The reason you’re likely here reading this article is you need to know the spelling of “horderves” and not knowing it, you simply sounded it out. While the word may sound like horderves, this is not the correct spelling. The correct spelling of horderves is hors d’oeuvres.
Of course, it’s not always necessary to know how to spell the foods you serve. Nobody is going to know you don’t know how to spell the word correctly when you say “horderves” as you place out appetizers. On the other hand, if you’re writing an article and happen to want to talk about the appetizers you served using the “cuisine” word, it becomes a little more important to know the correct spelling.
Borrowing from the French
If you go into the origins of common words, you’ll discover that borrowing from the French is not that unusual: “cuisine” is basically French for cooking. Hors d’oeuvres is another word we have borrowed from the French. Directly translated, “hors” means “except” and “oeuvres” means “works.” This may not initially seem too helpful, but if you assume that the main course is “the works,” and you interpret “hors” as meaning “outside,” the phrase basically means “outside the main course.”
Now you know something that most English-speaking people never stop to think about. Is it useful? Possibly. You’re now in the position to give any dinner guests you may have over this little gem of information.
What probably won’t make the grade as dinner table conversation is all the common misspellings for the word, but now that you know how it’s spelled, you’ll be able to see them everywhere. Some get the “hors” bit right as well as the “d” and its apostrophe, but then they spoil it by spelling the last bit as “oueveres” for hors d’oueveres. You’ll be amazed at the number of permutations.
Perhaps one day, we’ll adopt the word into the English language by changing the spelling to one that makes more sense to us, in which case, it’ll likely become “horderves” or “orderves.”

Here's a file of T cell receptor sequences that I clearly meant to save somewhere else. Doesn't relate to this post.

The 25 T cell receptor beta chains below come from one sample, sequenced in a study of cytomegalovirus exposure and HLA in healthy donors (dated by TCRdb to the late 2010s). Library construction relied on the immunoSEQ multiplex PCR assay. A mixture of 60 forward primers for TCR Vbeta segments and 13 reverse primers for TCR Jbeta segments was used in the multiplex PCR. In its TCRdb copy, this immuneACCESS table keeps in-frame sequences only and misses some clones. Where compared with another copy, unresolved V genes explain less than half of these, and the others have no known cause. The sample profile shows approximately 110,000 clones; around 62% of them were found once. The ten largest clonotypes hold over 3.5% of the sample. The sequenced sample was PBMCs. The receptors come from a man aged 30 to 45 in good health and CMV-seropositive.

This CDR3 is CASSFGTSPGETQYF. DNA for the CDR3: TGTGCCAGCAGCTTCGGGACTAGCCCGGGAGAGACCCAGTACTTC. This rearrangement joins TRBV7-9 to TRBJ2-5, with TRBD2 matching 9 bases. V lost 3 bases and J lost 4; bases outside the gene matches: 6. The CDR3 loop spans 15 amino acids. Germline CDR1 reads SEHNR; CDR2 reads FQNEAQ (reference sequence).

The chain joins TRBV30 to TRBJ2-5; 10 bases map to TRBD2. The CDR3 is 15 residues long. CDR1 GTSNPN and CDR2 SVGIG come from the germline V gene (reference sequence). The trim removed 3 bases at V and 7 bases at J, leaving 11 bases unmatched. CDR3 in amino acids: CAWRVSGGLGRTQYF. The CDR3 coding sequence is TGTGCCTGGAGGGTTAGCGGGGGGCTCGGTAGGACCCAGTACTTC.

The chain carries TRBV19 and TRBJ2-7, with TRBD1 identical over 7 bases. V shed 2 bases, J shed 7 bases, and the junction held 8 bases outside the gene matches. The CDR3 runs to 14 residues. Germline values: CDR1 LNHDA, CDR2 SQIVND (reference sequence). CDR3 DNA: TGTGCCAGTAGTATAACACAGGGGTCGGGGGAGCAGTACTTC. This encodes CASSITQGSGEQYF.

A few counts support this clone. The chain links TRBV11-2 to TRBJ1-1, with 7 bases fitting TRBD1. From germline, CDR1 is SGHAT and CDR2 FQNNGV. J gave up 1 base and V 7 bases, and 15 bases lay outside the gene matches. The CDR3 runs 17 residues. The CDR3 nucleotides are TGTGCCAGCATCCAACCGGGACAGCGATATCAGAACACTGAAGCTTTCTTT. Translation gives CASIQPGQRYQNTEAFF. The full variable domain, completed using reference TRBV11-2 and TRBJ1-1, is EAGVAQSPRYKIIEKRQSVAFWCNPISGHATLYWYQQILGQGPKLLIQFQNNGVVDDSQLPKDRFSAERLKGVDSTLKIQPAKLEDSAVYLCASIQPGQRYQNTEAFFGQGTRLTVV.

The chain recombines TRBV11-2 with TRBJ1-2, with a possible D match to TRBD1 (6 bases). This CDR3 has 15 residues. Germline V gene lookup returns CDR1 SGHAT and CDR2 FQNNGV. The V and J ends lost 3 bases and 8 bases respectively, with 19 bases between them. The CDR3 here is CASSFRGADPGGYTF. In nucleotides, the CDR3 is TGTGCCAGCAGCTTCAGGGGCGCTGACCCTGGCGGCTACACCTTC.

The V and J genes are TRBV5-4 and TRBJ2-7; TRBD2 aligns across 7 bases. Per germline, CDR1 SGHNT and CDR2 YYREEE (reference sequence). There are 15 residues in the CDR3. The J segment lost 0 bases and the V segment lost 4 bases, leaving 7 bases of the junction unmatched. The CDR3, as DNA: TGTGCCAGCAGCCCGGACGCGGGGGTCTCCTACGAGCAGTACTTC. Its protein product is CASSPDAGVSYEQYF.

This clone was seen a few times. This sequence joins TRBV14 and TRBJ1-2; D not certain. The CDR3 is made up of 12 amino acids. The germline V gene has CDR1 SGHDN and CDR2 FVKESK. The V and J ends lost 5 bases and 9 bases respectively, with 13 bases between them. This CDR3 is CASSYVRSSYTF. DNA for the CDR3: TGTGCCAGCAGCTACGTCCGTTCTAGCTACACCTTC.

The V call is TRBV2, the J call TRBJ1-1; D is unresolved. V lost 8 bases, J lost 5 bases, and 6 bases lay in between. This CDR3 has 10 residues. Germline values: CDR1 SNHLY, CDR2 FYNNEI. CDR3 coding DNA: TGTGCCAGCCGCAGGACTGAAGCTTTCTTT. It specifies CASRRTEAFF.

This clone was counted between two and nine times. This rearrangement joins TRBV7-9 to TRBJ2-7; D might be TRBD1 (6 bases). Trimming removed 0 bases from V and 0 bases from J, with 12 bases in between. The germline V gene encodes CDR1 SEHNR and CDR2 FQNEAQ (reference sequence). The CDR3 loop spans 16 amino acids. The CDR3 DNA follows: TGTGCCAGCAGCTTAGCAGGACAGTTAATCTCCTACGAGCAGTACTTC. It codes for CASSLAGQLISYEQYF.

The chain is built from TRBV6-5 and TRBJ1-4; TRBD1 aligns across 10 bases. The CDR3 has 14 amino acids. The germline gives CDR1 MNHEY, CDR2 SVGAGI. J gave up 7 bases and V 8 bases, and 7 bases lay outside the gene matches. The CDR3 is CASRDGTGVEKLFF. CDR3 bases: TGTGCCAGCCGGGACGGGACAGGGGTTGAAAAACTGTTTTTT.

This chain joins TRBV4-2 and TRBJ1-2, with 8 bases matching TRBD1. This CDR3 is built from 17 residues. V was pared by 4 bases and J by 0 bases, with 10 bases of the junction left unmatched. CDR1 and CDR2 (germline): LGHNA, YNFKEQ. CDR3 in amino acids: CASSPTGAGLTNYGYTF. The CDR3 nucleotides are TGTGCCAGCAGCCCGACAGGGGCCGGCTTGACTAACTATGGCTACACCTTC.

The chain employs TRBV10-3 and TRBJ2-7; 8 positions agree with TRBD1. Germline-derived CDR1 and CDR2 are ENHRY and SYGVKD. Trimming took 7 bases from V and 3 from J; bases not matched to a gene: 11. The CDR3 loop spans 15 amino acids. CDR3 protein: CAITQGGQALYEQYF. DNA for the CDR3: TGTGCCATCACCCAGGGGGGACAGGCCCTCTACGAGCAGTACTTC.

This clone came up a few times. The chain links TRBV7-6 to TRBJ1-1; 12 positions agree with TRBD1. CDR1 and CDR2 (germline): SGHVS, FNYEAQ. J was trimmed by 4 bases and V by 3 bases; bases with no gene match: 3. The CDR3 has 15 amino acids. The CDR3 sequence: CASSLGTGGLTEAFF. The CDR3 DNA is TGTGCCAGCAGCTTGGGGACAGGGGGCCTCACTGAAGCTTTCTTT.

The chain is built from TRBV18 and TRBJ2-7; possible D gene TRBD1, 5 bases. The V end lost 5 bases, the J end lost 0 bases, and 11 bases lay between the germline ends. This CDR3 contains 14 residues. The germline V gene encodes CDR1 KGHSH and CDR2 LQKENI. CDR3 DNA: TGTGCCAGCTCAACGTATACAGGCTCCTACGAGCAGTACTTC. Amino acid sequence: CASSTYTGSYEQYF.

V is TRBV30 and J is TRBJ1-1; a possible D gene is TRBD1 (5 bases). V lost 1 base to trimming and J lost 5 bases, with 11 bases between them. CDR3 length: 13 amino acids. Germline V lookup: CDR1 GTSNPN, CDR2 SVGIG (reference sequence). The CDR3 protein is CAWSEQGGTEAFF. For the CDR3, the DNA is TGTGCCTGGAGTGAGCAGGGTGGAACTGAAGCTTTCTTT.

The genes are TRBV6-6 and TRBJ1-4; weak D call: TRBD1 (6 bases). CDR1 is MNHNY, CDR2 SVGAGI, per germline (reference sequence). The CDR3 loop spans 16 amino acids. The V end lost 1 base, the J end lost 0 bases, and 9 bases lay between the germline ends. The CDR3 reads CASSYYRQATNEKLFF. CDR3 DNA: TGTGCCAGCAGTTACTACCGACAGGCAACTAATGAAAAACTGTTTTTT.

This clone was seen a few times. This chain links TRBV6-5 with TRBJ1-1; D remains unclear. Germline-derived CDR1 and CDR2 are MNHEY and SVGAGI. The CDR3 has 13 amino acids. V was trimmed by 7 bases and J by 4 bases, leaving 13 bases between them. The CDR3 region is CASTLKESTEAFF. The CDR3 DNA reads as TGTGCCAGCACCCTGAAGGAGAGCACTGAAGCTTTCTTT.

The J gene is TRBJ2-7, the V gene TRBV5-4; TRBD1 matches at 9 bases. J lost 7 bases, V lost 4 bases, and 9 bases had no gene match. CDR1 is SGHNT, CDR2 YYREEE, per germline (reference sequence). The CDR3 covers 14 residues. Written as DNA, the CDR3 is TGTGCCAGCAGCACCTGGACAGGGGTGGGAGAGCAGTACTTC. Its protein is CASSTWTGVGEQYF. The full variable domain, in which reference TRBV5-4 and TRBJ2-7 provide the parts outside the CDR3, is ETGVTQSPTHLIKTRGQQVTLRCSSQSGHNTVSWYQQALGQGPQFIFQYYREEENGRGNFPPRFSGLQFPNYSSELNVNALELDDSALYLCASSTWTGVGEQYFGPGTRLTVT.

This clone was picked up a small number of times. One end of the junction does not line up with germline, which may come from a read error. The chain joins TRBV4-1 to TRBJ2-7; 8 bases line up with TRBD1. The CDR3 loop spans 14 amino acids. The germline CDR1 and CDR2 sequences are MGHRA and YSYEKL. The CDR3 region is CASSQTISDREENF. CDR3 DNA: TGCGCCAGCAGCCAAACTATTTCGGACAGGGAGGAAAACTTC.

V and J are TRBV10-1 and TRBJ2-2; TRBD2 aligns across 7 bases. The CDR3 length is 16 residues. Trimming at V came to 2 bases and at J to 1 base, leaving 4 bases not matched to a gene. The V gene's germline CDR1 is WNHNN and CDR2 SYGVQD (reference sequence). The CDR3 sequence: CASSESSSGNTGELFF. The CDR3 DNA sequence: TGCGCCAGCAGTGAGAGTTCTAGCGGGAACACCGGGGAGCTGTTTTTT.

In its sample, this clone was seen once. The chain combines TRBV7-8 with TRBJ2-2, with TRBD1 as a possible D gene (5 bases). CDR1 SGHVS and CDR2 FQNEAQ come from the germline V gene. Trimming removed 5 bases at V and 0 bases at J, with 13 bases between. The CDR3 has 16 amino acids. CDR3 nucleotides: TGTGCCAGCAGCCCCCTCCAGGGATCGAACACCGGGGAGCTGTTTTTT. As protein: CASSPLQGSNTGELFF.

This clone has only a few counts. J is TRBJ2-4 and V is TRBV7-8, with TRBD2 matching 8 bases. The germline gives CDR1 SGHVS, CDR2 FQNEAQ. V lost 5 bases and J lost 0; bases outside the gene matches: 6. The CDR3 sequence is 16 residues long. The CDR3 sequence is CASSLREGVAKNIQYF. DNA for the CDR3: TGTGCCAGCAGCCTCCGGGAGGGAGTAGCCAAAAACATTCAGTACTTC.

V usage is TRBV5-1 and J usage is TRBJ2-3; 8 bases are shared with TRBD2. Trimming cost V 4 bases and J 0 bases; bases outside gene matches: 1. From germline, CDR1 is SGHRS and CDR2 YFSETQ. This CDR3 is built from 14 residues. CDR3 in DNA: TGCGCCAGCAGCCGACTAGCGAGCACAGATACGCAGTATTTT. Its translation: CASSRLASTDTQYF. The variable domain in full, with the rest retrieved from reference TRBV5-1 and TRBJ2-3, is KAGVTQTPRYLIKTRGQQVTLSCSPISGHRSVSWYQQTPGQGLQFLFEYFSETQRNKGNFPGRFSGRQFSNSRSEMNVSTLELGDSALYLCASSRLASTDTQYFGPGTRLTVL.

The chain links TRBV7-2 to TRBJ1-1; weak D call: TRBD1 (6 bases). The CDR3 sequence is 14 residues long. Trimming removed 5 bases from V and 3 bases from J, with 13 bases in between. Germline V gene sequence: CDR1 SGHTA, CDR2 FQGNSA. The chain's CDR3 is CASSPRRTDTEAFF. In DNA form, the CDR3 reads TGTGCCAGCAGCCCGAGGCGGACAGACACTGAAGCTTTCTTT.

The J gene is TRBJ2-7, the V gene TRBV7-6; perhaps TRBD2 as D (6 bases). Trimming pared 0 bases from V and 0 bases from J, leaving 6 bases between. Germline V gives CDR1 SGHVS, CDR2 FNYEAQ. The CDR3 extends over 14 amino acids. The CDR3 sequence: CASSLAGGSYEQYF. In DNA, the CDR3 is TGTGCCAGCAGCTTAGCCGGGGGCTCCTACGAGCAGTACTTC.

Taking It to the Next Level
Aside from the many dishes that can make up starters or hors d’oeuvres, you also get two ways of serving hors d’oeuvres. You can place the dishes on the table and let everyone help themselves, or you can have somebody pass the dish around allowing guests to select what they want to eat. Now you can make the distinction between “table” hors d’oeuvres and “butler-style” or “butlered” hors d’oeuvres.
Not Quite the Same as Hors D’Oeuvres
Now that you know how to use this chic French word to describe starters, you need to be careful that you don’t get muddled up and use it in the wrong place. It will spoil the great impression you’ll make by knowing how to spell the word, how to serve them and what the French words actually mean.
Canapes are not hors d’oeuvres. Instead of being foods you use to start off a meal, they’re savory finger-snacks that are served at cocktail hour.
Antipasto is also not the same as hors d’oeuvres. Although it consists of a range of dishes served before a meal, the style will be Italian, and antipasto is always served at the table. You can still call it a starter, and if you want to use French, you could call it an entree.
A smorgasbord is also not the same as hors d’oeuvres. Like antipasto, it is served before the meal and consists of foods that are related to the Scandinavian culture from which the word has been borrowed.
You can now go forth and charm your dinner guests. You now not only know how to spell “hors d’oeuvres,” but how to serve them, what they are, and what they are not. Your culinary education may not be complete, but you’re off to a good start. At least you’ll never have to eat your words.
(Photo courtesy of Richard Munckton)